You can’t do anything about the schedule. Sometimes, it can work for you; other times, maybe not so much. And there are those times when you’re either so good or not-so-good that it doesn’t really matter much.
Villanova has six road games this season, which is what happens when you annually play an up-level opponent. But this year, the Wildcats are the away team for four of their first five. The only time they’ll be wearing their blue jerseys before October is Saturday night, when Lafayette visits the Main Line for the first time ever.
The Wildcats won in Easton a year ago, 31-14, in the teams’ first meeting since 1920. They scored two defensive touchdowns, and another was called back because of a penalty.
The seventh-ranked team in FCS is 1-1, having won at then-No. 17 Lehigh (38-35) before losing last week to FBS Temple in South Philly on a late field goal after rallying from a 13-point, third-quarter deficit to draw even with 3 1/2 minutes to go.
So it’s not as if the Wildcats have ventured that far. Still, it will be a nice change not having to get on a bus.
“We’re only like 40 miles from Lehigh, and 20-some from Temple,” first-year coach Mark Ferrante pointed out. “They were day trips. They felt almost like home games. So it’s nothing we’ve even talked about. It’s not like we had to stay in a hotel or do all those travel things.
“We practiced at home on Friday. So really our routine the first three weeks will be the same. We’ll have a little later pregame dinner, as opposed to an afternoon game. The difference is we can walk to the stadium.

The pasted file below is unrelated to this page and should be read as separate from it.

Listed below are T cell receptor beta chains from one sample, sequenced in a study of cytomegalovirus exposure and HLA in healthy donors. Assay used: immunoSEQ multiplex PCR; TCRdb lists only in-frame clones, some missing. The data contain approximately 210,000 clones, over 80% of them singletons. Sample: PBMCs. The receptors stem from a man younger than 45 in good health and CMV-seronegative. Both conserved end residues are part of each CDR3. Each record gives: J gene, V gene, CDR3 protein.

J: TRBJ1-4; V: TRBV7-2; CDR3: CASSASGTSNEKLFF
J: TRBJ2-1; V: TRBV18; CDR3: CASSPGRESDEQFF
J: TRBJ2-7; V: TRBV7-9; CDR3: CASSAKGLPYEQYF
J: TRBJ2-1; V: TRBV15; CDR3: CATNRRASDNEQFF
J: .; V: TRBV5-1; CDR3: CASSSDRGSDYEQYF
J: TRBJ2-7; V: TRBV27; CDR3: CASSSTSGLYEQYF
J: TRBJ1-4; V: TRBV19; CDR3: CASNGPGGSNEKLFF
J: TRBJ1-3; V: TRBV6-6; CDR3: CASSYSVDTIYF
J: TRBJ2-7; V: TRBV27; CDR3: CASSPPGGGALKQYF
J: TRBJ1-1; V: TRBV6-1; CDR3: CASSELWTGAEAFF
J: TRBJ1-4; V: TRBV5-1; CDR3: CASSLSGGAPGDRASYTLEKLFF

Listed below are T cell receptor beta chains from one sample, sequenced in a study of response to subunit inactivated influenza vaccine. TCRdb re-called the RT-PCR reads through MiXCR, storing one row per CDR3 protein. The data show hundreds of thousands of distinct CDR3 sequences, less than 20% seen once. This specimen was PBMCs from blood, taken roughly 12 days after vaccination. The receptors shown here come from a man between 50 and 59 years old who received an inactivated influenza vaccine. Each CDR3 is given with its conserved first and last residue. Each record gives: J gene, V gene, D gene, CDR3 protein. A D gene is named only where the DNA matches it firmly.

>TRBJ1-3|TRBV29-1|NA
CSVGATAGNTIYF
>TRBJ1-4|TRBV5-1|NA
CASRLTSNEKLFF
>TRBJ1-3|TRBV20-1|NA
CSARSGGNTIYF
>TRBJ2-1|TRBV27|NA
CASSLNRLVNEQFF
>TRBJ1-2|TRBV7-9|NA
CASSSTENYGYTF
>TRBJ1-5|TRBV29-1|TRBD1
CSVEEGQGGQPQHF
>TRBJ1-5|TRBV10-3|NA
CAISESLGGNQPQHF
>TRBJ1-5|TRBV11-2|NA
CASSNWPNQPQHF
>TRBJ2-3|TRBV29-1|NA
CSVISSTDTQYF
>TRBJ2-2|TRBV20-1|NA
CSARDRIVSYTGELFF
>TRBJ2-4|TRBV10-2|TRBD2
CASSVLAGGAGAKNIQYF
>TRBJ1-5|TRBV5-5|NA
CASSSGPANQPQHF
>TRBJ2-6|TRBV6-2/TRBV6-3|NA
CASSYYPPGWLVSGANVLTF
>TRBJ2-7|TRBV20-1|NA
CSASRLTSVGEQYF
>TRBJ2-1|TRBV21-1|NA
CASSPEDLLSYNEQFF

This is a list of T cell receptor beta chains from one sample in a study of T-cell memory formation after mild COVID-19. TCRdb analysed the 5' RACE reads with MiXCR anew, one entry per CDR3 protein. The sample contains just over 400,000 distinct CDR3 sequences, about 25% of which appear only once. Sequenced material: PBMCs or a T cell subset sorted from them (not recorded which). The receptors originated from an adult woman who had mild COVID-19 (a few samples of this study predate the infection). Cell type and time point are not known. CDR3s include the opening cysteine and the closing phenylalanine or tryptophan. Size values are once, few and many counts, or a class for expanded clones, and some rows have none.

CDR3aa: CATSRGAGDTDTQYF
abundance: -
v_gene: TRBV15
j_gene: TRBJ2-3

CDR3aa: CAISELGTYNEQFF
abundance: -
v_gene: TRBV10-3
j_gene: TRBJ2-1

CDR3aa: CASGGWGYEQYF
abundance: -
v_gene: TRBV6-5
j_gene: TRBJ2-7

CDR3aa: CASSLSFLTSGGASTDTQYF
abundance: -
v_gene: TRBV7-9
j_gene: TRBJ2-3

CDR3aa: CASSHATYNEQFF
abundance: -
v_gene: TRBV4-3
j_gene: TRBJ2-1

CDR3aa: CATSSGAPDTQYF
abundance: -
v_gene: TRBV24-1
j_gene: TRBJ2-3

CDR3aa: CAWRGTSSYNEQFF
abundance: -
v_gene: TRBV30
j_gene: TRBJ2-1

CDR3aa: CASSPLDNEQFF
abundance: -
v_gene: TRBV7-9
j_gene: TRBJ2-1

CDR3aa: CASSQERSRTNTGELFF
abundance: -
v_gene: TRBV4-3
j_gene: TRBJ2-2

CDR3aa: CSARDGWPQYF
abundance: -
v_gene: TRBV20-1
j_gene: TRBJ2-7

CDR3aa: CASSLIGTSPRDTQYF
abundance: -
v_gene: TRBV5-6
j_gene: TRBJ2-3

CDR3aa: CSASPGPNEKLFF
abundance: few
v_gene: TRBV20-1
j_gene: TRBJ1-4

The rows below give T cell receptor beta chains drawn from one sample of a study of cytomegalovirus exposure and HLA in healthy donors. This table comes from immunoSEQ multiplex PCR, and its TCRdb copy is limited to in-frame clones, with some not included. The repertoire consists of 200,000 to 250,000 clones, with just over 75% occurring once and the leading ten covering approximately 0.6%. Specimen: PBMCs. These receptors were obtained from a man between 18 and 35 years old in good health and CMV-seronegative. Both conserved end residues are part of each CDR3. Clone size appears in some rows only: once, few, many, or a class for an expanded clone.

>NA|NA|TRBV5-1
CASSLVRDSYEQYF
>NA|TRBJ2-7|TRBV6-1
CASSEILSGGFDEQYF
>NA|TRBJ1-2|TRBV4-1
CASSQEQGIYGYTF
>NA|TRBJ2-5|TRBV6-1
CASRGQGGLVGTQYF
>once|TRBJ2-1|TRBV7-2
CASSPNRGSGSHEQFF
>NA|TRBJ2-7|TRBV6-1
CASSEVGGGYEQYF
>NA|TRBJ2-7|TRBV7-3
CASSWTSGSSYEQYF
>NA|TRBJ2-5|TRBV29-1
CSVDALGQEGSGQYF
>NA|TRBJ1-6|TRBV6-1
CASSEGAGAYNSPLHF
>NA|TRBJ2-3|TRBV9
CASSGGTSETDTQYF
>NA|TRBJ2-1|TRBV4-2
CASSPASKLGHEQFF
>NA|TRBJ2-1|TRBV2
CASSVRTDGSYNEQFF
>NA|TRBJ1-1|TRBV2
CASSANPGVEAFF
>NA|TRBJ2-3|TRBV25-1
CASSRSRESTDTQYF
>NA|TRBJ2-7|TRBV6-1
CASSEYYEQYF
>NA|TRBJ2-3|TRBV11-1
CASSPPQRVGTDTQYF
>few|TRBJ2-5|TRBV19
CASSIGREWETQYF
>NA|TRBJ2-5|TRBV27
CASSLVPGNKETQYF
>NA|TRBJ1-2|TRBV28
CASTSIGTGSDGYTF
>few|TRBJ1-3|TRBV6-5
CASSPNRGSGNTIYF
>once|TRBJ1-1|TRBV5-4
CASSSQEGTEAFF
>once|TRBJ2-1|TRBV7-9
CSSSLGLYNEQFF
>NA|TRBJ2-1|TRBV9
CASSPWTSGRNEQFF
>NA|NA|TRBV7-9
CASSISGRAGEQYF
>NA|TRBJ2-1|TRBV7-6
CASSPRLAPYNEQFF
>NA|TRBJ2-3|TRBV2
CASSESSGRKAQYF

“It should be a nice crowd, with Parents Weekend. We’re excited about that.”
The Leopards (0-2) also have a new coach, John Garrett. He’s the brother of Jason, the Dallas Cowboys coach. Most recently, he was the offensive coordinator at Richmond, which beat the Wildcats last October, 23-0, down there.
After this, the Wildcats will have two more night games to begin their Colonial Athletic Association journey, at Albany and then at Towson. Both those teams are 1-1, having each beaten Morgan State. Towson’s loss was to Maryland.
After that, they’ll have two trips left: at No. 1 James Madison, the defending national champion, on Oct. 14, and at Rhode Island, picked to finish last in the preseason poll, on Nov. 11.
The Wildcats dropped their last game on Lancaster Avenue, last November to JMU (20-7). They beat Albany and Towson here the month before that.
“Hopefully, we’re not looking at Temple as a moral-victory kind of thing,” Ferrante said of his players. “They left the field thinking they could have won. I hope we are mature enough to take a pretty good approach. We’re hoping there won’t be a letdown. I think they’re hungry to put on a good show for everybody.”
When you play an FBS team, the one thing you want to do is come out of it relatively healthy. But the Wildcats saw two wide receivers go down: starter Alex Padovani and sophomore Changa Hodge, who missed most of last season with injuries. Padovani is gone for the year after undergoing surgery on his Achilles tendon, and Hodge (foot) will miss at least a few games and maybe more. Ferrante had already lost two wideouts in training camp. Fortunately for him, Taurus Phillips and tight end Ryan Bell already have combined for 20 catches, 357 yards, and three touchdowns. But Hodge did have four receptions for a career-best 100 yards against Temple. And Zach Bednarczyk threw for a career-high 382 yards, the most by a Wildcat in 12 years.
This would seem like a good time for junior Jarrett McClenton (Archbishop Wood), who has been slowed by injuries throughout his career as well, to finally turn into the type of difference-maker he was projected to be coming out of high school. He hasn’t done much this season. Now he’ll be asked to do more. Maybe even a lot more.
“We always talk about next guy up,” Ferrante said. “Really, what else can you do?”
It’s kind of like the schedule. They just have to keep reminding themselves that three of the last four are at their place.
Of course, they have to get there in relatively good shape first to make that matter at all.